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I eventually collected Bumble at 6 p.m. on Wednesday evening. The team at Gumtree had been working hard against the clock and a miss behaving hydraulic set-up. All was now clear and worked correctly. An hour was spent attending to a few last minute items before heading back to London.


Battling the evening rush hour slowed progress until I reached Kennington at 8.30 p.m. where Sue had been waiting patiently all afternoon. Too late for a press send off and it was beginning to feel too late for the 12.30 ferry.

Over the course of the next 4 hours our possessions were strewn across the road as we attempted to pack by streetlight. Our new tenants plied us with cups of tea as evening turned to midnight.

Packing up in London (Yes it was dark!)

Chaka sat patiently on the pavement with no comprehension of what was about to happen to him. John Symons turned up at 10 p.m. to offer assistance and wave farewell. He had a good look around our ‘Tonka’ toy, noticing a puddle of hydraulic fluid under the power steering box – this had been the cause of our 4 week delay – had it reared it’s ugly head again?

101 expletives ran through my head, but no! there had to be a simple explanation. John and I both studied engineering together at University and with our heads together managed to suppress my dismay and narrow the problem down to a hydraulic joint that was only finger tight. Success!

John eventually called it an evening at 10.30 and left us to it. In desperation the last few items were thrown in followed closely by Chaka and ourselves.

We had one last call to make in East Dulwich where we had been staying with my sister and had a few items to collect. We arrived at 01.30, parked Bumble in the middle of the road and then proceeded to fumble for the house keys in the dark. My conversation with the neighbour, who was leaning out of her bedroom window, went something like this:

Neighbour: ‘Can I help you?

Me: ‘No thanks I’m fine’

Neighbour: ‘ What do you think you are doing?’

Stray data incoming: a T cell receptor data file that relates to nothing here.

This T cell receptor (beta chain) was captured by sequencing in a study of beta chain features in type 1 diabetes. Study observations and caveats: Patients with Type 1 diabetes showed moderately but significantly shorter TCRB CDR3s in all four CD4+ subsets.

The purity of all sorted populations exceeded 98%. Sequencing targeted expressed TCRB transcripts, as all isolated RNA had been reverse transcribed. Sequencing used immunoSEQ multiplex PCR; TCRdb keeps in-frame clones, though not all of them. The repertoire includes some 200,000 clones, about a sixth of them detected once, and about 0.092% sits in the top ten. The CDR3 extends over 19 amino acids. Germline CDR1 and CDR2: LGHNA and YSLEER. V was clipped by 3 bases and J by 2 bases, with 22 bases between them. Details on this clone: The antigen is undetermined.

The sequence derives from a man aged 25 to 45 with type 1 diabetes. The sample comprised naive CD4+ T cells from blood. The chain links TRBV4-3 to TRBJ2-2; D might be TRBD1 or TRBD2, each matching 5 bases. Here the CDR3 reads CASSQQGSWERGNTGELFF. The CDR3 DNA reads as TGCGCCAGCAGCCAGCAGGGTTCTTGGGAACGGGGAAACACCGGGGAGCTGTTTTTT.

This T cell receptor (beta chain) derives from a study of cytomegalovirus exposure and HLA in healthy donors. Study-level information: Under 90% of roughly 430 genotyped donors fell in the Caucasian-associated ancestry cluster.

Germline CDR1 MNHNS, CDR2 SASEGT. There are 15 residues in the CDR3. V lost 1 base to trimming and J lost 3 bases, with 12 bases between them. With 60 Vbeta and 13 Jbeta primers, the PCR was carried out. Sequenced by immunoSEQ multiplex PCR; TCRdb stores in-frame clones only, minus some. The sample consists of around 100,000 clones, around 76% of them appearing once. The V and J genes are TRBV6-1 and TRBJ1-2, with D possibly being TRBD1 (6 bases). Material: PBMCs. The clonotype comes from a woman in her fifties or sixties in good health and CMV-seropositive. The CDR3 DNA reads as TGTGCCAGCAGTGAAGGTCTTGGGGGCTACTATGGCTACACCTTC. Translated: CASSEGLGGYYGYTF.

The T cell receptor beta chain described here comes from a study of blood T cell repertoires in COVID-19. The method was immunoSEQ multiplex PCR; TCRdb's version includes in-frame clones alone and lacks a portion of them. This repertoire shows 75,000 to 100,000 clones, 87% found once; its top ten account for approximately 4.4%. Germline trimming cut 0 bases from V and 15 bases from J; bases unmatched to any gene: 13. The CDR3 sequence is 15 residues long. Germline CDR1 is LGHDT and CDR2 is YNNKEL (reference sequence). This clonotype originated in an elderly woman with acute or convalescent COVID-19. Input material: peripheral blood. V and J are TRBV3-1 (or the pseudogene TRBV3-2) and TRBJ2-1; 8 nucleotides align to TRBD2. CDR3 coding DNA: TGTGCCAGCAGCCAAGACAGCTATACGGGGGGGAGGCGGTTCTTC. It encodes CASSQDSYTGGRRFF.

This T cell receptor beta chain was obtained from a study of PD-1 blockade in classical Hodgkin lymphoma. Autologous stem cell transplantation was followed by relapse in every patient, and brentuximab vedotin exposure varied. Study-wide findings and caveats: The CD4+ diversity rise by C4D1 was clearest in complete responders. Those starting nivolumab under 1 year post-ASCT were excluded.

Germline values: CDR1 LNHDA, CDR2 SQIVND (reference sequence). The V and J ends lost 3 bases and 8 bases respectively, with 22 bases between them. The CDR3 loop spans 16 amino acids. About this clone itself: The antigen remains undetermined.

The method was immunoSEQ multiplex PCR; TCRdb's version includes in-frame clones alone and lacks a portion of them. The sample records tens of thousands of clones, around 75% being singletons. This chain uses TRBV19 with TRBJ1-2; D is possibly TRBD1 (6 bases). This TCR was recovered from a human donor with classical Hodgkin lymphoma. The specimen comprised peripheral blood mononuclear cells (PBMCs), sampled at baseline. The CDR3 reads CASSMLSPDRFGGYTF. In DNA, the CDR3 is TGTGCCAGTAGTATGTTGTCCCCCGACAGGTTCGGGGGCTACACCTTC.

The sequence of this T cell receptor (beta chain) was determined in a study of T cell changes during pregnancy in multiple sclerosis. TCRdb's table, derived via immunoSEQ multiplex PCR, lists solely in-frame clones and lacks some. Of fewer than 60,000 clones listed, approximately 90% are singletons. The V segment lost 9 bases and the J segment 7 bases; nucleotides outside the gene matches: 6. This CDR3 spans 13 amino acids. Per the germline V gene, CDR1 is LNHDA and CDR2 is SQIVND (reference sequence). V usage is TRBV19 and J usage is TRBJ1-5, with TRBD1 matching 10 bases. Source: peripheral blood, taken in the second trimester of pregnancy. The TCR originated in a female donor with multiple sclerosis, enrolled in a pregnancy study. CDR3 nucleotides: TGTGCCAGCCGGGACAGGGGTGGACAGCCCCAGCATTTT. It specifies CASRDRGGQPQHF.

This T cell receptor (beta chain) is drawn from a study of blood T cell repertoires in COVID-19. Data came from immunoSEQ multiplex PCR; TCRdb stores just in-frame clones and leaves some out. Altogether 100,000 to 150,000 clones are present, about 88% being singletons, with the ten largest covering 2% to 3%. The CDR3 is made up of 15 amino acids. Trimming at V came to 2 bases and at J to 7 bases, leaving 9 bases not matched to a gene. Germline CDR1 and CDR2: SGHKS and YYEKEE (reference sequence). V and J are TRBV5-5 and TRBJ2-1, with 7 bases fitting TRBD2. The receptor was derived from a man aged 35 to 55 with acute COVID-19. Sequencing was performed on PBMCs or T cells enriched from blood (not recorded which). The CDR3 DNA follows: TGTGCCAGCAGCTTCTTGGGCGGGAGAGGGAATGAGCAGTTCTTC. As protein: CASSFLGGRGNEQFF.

Me: ‘Just collecting some things.’

Neighbour: ‘At this time of night! Whose house is it?’

Me:’ My sister’s.’

Neighbour, turning to someone in her bedroom: ‘There’s something-suspicious going on out here. They’ve parked a big truck in the road and are trying to get in next door. Call the Police.’ She turned to address me; ‘ I’m calling the Police.’

Me: ‘Please feel free, however you will have to explain when they arrive that you are wasting their time.’

Neighbour: ‘That’s it I’m calling the Police.’

Me: ‘Thank you, I have found the keys and if you’ve finished with me I’m going in.’

I had knocked on the door a couple of times and either John and Colina were fast asleep upstairs in bed or lying there enjoying the commotion outside. Colina’s remark was ‘ I don’t know why she’s talking to you, she never talks to us!’

A brief farewell in the road at 01:45 and we hope John and Colina will join us for a week or two on route.

The Police never turned up!

Do we miss London?

Our ferry had left at 00:30, all we could do was head down to Dover and wait for the next.

We tried to sneak a sedative into Chaka’s food but he wasn’t having any of it. The crossing was uneventful, Chaka had destroyed a loaf of bread in Bumble and made a mess of the back, not bad for a 7 month old puppy cooped up in a dark hold for 2 hours on his own – he was very pleased to see us.


Thursday 08:00 , Calais, cheap diesel, a pair of shades each and 600 miles to my parents. We slept hard for two hours and managed to drive for a full 20 minutes. A journey that normally takes 11 hours took us 27.

Arrival at St.Justin, France.

Neil Lawson – expedition team

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